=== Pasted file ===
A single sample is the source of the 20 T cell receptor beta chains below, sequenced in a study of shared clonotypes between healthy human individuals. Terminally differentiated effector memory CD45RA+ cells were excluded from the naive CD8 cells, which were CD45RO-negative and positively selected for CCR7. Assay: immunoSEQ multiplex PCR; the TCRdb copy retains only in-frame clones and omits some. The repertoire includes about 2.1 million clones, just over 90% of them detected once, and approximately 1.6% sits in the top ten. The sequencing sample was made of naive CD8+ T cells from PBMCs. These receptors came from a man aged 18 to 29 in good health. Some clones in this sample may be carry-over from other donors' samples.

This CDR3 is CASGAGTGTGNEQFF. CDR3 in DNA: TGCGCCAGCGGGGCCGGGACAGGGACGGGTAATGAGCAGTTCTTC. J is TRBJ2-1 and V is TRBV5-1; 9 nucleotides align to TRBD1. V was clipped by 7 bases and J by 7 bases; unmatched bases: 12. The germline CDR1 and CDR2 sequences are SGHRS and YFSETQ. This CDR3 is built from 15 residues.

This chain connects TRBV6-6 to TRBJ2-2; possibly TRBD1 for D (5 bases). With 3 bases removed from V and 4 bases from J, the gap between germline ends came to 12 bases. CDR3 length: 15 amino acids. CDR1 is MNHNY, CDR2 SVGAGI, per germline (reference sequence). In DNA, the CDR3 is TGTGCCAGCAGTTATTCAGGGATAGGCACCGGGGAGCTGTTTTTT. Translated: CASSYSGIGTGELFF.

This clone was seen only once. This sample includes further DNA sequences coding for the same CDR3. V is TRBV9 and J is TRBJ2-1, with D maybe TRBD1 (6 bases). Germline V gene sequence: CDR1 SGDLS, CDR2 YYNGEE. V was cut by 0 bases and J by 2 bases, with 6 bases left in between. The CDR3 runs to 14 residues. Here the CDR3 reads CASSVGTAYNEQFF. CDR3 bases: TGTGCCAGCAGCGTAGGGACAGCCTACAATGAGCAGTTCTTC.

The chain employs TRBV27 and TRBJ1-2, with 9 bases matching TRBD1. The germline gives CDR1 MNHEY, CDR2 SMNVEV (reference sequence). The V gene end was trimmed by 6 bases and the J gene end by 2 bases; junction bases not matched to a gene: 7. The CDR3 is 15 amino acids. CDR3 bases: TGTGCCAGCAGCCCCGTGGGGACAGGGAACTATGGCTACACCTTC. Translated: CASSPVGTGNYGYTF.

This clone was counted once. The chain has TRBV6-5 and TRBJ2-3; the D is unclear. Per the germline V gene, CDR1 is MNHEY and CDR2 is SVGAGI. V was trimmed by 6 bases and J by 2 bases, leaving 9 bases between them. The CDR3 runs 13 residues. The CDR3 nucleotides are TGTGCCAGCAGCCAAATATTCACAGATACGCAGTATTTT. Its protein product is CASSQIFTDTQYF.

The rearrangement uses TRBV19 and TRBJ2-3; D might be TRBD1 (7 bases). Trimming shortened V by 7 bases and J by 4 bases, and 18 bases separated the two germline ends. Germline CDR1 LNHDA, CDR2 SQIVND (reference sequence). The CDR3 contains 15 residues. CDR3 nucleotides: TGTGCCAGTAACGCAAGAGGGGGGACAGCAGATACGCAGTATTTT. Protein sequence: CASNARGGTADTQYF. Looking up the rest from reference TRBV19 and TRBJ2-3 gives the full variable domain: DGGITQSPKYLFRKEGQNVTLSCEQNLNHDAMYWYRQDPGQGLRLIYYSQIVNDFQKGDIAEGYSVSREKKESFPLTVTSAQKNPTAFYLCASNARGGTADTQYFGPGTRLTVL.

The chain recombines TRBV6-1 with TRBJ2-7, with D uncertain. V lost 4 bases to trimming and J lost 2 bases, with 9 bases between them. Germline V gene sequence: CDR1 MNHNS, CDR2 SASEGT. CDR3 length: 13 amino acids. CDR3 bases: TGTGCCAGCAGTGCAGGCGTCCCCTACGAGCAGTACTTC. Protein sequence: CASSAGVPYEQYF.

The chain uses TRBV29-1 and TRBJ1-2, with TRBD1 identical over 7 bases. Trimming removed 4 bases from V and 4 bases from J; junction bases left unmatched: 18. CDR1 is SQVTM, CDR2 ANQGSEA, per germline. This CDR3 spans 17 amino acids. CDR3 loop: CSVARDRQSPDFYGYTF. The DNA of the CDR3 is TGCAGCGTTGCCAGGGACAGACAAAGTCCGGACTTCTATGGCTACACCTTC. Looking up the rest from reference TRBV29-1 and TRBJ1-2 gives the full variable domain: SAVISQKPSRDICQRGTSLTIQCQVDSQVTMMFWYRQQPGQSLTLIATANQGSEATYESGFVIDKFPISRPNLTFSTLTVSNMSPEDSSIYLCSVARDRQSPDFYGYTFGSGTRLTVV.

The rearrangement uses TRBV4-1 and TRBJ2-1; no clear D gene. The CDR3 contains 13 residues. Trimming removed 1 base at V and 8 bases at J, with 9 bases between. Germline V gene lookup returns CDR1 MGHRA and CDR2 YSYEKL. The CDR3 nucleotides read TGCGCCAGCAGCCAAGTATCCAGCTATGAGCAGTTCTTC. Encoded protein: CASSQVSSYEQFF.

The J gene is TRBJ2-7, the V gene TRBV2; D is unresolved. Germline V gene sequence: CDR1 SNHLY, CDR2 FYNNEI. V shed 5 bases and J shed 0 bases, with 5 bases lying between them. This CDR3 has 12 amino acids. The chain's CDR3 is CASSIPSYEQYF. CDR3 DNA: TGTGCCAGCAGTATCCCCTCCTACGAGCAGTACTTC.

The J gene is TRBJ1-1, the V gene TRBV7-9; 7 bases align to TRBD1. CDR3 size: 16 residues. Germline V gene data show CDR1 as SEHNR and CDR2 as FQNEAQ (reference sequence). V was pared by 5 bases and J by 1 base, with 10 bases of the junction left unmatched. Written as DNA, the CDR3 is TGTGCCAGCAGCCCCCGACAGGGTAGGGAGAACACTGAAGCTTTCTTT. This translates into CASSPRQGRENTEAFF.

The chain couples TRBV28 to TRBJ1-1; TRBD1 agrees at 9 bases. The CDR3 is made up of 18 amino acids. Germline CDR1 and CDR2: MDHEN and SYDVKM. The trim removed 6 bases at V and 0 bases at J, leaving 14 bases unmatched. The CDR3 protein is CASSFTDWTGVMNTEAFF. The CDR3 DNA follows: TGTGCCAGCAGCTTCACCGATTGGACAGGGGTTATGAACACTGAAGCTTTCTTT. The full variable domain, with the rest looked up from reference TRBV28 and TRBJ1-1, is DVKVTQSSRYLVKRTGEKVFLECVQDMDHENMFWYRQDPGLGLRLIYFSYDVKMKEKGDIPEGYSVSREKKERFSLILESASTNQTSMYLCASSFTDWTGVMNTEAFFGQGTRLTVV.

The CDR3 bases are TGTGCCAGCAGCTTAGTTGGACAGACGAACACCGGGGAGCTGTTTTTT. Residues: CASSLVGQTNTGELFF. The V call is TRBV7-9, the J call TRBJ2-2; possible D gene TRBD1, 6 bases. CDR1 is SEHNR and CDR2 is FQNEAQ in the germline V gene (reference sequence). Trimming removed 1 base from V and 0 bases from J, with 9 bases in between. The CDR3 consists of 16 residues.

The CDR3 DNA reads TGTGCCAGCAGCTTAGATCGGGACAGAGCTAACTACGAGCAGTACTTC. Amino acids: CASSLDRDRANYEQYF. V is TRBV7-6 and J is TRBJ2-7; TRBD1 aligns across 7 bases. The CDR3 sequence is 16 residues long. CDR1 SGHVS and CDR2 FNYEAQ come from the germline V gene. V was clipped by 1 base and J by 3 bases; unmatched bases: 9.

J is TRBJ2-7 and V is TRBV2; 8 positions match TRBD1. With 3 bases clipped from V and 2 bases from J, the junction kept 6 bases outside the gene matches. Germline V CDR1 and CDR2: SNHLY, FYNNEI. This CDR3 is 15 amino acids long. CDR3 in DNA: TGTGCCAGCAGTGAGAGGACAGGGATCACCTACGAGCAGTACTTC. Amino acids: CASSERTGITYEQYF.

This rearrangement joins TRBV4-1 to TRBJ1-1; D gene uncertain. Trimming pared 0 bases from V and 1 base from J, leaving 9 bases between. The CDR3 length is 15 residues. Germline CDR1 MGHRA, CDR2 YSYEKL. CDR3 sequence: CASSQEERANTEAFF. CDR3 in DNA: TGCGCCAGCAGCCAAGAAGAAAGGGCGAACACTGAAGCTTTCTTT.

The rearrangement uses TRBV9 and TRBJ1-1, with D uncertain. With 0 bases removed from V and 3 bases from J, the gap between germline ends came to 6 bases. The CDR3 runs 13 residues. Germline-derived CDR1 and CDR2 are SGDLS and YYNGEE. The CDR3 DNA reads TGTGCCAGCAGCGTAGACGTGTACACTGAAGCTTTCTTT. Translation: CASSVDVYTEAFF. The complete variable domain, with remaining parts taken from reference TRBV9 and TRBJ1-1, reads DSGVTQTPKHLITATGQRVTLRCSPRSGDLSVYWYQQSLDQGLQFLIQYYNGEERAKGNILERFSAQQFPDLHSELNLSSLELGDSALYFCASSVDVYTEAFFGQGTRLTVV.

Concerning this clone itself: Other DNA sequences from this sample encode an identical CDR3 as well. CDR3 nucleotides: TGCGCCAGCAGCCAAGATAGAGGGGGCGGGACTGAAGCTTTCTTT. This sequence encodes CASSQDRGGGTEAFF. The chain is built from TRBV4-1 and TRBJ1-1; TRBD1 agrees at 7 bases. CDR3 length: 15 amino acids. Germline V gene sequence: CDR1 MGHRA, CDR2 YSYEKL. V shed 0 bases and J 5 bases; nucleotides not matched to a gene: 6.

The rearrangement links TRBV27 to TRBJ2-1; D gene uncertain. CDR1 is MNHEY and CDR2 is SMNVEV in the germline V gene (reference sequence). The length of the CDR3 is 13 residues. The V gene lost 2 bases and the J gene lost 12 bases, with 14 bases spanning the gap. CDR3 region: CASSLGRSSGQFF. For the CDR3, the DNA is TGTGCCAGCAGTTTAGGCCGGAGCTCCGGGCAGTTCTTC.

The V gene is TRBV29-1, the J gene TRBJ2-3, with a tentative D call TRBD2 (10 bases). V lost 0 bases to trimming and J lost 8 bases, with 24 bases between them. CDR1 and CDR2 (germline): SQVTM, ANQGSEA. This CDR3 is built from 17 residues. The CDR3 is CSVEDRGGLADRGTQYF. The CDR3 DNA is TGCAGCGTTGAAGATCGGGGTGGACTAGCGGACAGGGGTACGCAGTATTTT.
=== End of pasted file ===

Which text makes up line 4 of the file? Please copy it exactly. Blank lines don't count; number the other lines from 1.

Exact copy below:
This clone was seen only once. This sample includes further DNA sequences coding for the same CDR3. V is TRBV9 and J is TRBJ2-1, with D maybe TRBD1 (6 bases). Germline V gene sequence: CDR1 SGDLS, CDR2 YYNGEE. V was cut by 0 bases and J by 2 bases, with 6 bases left in between. The CDR3 runs to 14 residues. Here the CDR3 reads CASSVGTAYNEQFF. CDR3 bases: TGTGCCAGCAGCGTAGGGACAGCCTACAATGAGCAGTTCTTC.